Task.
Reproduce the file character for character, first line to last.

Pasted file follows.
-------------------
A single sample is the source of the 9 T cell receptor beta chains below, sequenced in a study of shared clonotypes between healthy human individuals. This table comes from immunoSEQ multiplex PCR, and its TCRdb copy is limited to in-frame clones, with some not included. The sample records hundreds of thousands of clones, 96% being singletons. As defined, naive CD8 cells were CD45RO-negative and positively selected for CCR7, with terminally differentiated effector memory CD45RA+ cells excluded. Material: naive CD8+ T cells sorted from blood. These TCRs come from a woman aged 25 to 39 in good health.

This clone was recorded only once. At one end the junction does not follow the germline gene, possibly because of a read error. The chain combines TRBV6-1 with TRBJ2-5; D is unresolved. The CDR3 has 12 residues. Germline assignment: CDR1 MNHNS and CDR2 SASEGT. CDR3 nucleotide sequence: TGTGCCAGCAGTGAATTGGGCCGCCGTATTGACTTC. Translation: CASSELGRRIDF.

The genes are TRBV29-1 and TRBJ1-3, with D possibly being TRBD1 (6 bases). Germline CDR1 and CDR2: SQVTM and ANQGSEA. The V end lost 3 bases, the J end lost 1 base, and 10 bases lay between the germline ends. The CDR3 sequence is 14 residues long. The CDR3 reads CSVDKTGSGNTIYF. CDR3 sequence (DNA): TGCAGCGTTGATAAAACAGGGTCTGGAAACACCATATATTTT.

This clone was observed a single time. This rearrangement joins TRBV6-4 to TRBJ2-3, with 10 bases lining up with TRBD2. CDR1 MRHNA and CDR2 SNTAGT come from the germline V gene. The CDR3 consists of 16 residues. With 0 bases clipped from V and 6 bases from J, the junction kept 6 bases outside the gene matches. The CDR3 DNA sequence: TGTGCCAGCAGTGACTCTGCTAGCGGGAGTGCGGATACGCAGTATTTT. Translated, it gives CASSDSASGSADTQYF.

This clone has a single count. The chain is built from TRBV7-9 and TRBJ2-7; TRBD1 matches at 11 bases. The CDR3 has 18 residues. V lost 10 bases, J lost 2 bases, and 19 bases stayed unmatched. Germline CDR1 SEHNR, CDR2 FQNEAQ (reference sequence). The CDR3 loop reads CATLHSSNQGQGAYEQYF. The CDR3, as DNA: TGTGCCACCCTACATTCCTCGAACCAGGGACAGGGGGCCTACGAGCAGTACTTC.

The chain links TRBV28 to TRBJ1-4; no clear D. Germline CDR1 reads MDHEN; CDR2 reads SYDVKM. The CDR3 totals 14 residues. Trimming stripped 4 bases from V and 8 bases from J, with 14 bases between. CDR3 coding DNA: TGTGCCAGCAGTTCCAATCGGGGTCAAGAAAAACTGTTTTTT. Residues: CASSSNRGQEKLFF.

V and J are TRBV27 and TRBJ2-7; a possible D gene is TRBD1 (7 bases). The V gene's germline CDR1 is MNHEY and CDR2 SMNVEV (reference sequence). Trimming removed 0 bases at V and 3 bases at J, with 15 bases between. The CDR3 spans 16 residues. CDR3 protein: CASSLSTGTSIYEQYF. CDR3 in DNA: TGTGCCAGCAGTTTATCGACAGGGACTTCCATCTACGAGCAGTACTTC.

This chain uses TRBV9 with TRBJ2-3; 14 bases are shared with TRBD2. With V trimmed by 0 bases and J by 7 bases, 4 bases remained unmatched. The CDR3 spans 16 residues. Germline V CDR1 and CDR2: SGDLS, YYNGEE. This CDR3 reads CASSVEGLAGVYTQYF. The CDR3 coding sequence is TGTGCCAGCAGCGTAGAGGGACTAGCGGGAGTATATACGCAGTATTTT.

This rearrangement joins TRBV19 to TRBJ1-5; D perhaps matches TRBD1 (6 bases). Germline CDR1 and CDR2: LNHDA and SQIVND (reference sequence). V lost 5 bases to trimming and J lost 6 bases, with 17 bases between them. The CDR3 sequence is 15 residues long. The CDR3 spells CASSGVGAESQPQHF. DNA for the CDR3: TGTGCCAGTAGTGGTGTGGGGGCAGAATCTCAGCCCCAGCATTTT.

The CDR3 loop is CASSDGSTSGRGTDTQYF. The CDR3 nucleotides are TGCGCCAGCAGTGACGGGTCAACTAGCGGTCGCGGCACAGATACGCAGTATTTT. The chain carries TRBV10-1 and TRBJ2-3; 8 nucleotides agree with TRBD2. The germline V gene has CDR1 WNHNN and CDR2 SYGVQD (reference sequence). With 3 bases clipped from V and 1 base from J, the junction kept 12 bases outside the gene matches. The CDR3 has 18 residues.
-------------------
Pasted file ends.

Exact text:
A single sample is the source of the 9 T cell receptor beta chains below, sequenced in a study of shared clonotypes between healthy human individuals. This table comes from immunoSEQ multiplex PCR, and its TCRdb copy is limited to in-frame clones, with some not included. The sample records hundreds of thousands of clones, 96% being singletons. As defined, naive CD8 cells were CD45RO-negative and positively selected for CCR7, with terminally differentiated effector memory CD45RA+ cells excluded. Material: naive CD8+ T cells sorted from blood. These TCRs come from a woman aged 25 to 39 in good health.

This clone was recorded only once. At one end the junction does not follow the germline gene, possibly because of a read error. The chain combines TRBV6-1 with TRBJ2-5; D is unresolved. The CDR3 has 12 residues. Germline assignment: CDR1 MNHNS and CDR2 SASEGT. CDR3 nucleotide sequence: TGTGCCAGCAGTGAATTGGGCCGCCGTATTGACTTC. Translation: CASSELGRRIDF.

The genes are TRBV29-1 and TRBJ1-3, with D possibly being TRBD1 (6 bases). Germline CDR1 and CDR2: SQVTM and ANQGSEA. The V end lost 3 bases, the J end lost 1 base, and 10 bases lay between the germline ends. The CDR3 sequence is 14 residues long. The CDR3 reads CSVDKTGSGNTIYF. CDR3 sequence (DNA): TGCAGCGTTGATAAAACAGGGTCTGGAAACACCATATATTTT.

This clone was observed a single time. This rearrangement joins TRBV6-4 to TRBJ2-3, with 10 bases lining up with TRBD2. CDR1 MRHNA and CDR2 SNTAGT come from the germline V gene. The CDR3 consists of 16 residues. With 0 bases clipped from V and 6 bases from J, the junction kept 6 bases outside the gene matches. The CDR3 DNA sequence: TGTGCCAGCAGTGACTCTGCTAGCGGGAGTGCGGATACGCAGTATTTT. Translated, it gives CASSDSASGSADTQYF.

This clone has a single count. The chain is built from TRBV7-9 and TRBJ2-7; TRBD1 matches at 11 bases. The CDR3 has 18 residues. V lost 10 bases, J lost 2 bases, and 19 bases stayed unmatched. Germline CDR1 SEHNR, CDR2 FQNEAQ (reference sequence). The CDR3 loop reads CATLHSSNQGQGAYEQYF. The CDR3, as DNA: TGTGCCACCCTACATTCCTCGAACCAGGGACAGGGGGCCTACGAGCAGTACTTC.

The chain links TRBV28 to TRBJ1-4; no clear D. Germline CDR1 reads MDHEN; CDR2 reads SYDVKM. The CDR3 totals 14 residues. Trimming stripped 4 bases from V and 8 bases from J, with 14 bases between. CDR3 coding DNA: TGTGCCAGCAGTTCCAATCGGGGTCAAGAAAAACTGTTTTTT. Residues: CASSSNRGQEKLFF.

V and J are TRBV27 and TRBJ2-7; a possible D gene is TRBD1 (7 bases). The V gene's germline CDR1 is MNHEY and CDR2 SMNVEV (reference sequence). Trimming removed 0 bases at V and 3 bases at J, with 15 bases between. The CDR3 spans 16 residues. CDR3 protein: CASSLSTGTSIYEQYF. CDR3 in DNA: TGTGCCAGCAGTTTATCGACAGGGACTTCCATCTACGAGCAGTACTTC.

This chain uses TRBV9 with TRBJ2-3; 14 bases are shared with TRBD2. With V trimmed by 0 bases and J by 7 bases, 4 bases remained unmatched. The CDR3 spans 16 residues. Germline V CDR1 and CDR2: SGDLS, YYNGEE. This CDR3 reads CASSVEGLAGVYTQYF. The CDR3 coding sequence is TGTGCCAGCAGCGTAGAGGGACTAGCGGGAGTATATACGCAGTATTTT.

This rearrangement joins TRBV19 to TRBJ1-5; D perhaps matches TRBD1 (6 bases). Germline CDR1 and CDR2: LNHDA and SQIVND (reference sequence). V lost 5 bases to trimming and J lost 6 bases, with 17 bases between them. The CDR3 sequence is 15 residues long. The CDR3 spells CASSGVGAESQPQHF. DNA for the CDR3: TGTGCCAGTAGTGGTGTGGGGGCAGAATCTCAGCCCCAGCATTTT.

The CDR3 loop is CASSDGSTSGRGTDTQYF. The CDR3 nucleotides are TGCGCCAGCAGTGACGGGTCAACTAGCGGTCGCGGCACAGATACGCAGTATTTT. The chain carries TRBV10-1 and TRBJ2-3; 8 nucleotides agree with TRBD2. The germline V gene has CDR1 WNHNN and CDR2 SYGVQD (reference sequence). With 3 bases clipped from V and 1 base from J, the junction kept 12 bases outside the gene matches. The CDR3 has 18 residues.